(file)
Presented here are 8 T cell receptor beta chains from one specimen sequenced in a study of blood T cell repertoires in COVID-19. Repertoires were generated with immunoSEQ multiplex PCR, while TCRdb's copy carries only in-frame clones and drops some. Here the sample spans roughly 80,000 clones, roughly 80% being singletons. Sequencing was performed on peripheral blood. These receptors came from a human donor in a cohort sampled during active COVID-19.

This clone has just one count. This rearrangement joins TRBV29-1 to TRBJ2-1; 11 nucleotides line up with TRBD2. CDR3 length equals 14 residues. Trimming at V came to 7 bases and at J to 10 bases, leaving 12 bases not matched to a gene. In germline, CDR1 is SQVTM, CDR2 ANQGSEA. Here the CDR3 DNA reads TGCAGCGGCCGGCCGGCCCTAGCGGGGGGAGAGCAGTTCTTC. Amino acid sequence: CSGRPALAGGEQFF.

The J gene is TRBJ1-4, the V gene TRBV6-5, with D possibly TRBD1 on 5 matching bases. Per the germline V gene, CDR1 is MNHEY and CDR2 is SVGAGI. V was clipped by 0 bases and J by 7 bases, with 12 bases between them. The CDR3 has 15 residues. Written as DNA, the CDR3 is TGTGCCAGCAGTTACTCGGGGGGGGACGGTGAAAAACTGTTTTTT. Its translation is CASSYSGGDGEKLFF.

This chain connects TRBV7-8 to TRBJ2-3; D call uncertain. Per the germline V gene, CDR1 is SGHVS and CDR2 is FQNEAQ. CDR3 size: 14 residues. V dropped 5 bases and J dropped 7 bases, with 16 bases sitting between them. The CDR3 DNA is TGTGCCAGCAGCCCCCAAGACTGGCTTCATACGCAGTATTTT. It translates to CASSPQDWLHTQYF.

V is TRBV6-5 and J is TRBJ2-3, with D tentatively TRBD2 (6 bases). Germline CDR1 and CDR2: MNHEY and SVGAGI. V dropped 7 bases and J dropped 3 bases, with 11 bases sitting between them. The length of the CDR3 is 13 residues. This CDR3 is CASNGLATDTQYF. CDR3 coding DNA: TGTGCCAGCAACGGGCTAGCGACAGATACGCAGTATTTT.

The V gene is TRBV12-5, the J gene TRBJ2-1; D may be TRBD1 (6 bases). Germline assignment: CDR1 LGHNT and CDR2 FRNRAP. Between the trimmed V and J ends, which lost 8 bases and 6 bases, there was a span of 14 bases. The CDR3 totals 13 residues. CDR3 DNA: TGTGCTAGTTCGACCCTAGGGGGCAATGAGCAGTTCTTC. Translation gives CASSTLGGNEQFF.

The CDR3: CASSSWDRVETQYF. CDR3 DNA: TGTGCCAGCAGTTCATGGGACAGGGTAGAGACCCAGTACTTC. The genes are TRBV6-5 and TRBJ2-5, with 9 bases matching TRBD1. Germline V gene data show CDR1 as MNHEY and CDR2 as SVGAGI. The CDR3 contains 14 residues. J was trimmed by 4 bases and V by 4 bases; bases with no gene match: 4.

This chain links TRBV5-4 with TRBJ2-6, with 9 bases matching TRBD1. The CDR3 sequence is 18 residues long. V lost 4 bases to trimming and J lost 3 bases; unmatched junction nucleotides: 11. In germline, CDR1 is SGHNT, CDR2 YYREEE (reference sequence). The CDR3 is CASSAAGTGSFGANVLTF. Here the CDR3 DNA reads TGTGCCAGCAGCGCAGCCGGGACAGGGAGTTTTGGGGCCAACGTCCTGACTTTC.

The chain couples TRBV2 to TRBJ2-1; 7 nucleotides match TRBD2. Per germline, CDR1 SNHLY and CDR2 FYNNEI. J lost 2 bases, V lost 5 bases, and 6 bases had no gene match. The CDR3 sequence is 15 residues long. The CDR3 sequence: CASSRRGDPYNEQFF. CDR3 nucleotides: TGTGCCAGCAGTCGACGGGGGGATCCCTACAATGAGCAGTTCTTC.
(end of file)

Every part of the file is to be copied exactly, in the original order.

Presented here are 8 T cell receptor beta chains from one specimen sequenced in a study of blood T cell repertoires in COVID-19. Repertoires were generated with immunoSEQ multiplex PCR, while TCRdb's copy carries only in-frame clones and drops some. Here the sample spans roughly 80,000 clones, roughly 80% being singletons. Sequencing was performed on peripheral blood. These receptors came from a human donor in a cohort sampled during active COVID-19.

This clone has just one count. This rearrangement joins TRBV29-1 to TRBJ2-1; 11 nucleotides line up with TRBD2. CDR3 length equals 14 residues. Trimming at V came to 7 bases and at J to 10 bases, leaving 12 bases not matched to a gene. In germline, CDR1 is SQVTM, CDR2 ANQGSEA. Here the CDR3 DNA reads TGCAGCGGCCGGCCGGCCCTAGCGGGGGGAGAGCAGTTCTTC. Amino acid sequence: CSGRPALAGGEQFF.

The J gene is TRBJ1-4, the V gene TRBV6-5, with D possibly TRBD1 on 5 matching bases. Per the germline V gene, CDR1 is MNHEY and CDR2 is SVGAGI. V was clipped by 0 bases and J by 7 bases, with 12 bases between them. The CDR3 has 15 residues. Written as DNA, the CDR3 is TGTGCCAGCAGTTACTCGGGGGGGGACGGTGAAAAACTGTTTTTT. Its translation is CASSYSGGDGEKLFF.

This chain connects TRBV7-8 to TRBJ2-3; D call uncertain. Per the germline V gene, CDR1 is SGHVS and CDR2 is FQNEAQ. CDR3 size: 14 residues. V dropped 5 bases and J dropped 7 bases, with 16 bases sitting between them. The CDR3 DNA is TGTGCCAGCAGCCCCCAAGACTGGCTTCATACGCAGTATTTT. It translates to CASSPQDWLHTQYF.

V is TRBV6-5 and J is TRBJ2-3, with D tentatively TRBD2 (6 bases). Germline CDR1 and CDR2: MNHEY and SVGAGI. V dropped 7 bases and J dropped 3 bases, with 11 bases sitting between them. The length of the CDR3 is 13 residues. This CDR3 is CASNGLATDTQYF. CDR3 coding DNA: TGTGCCAGCAACGGGCTAGCGACAGATACGCAGTATTTT.

The V gene is TRBV12-5, the J gene TRBJ2-1; D may be TRBD1 (6 bases). Germline assignment: CDR1 LGHNT and CDR2 FRNRAP. Between the trimmed V and J ends, which lost 8 bases and 6 bases, there was a span of 14 bases. The CDR3 totals 13 residues. CDR3 DNA: TGTGCTAGTTCGACCCTAGGGGGCAATGAGCAGTTCTTC. Translation gives CASSTLGGNEQFF.

The CDR3: CASSSWDRVETQYF. CDR3 DNA: TGTGCCAGCAGTTCATGGGACAGGGTAGAGACCCAGTACTTC. The genes are TRBV6-5 and TRBJ2-5, with 9 bases matching TRBD1. Germline V gene data show CDR1 as MNHEY and CDR2 as SVGAGI. The CDR3 contains 14 residues. J was trimmed by 4 bases and V by 4 bases; bases with no gene match: 4.

This chain links TRBV5-4 with TRBJ2-6, with 9 bases matching TRBD1. The CDR3 sequence is 18 residues long. V lost 4 bases to trimming and J lost 3 bases; unmatched junction nucleotides: 11. In germline, CDR1 is SGHNT, CDR2 YYREEE (reference sequence). The CDR3 is CASSAAGTGSFGANVLTF. Here the CDR3 DNA reads TGTGCCAGCAGCGCAGCCGGGACAGGGAGTTTTGGGGCCAACGTCCTGACTTTC.

The chain couples TRBV2 to TRBJ2-1; 7 nucleotides match TRBD2. Per germline, CDR1 SNHLY and CDR2 FYNNEI. J lost 2 bases, V lost 5 bases, and 6 bases had no gene match. The CDR3 sequence is 15 residues long. The CDR3 sequence: CASSRRGDPYNEQFF. CDR3 nucleotides: TGTGCCAGCAGTCGACGGGGGGATCCCTACAATGAGCAGTTCTTC.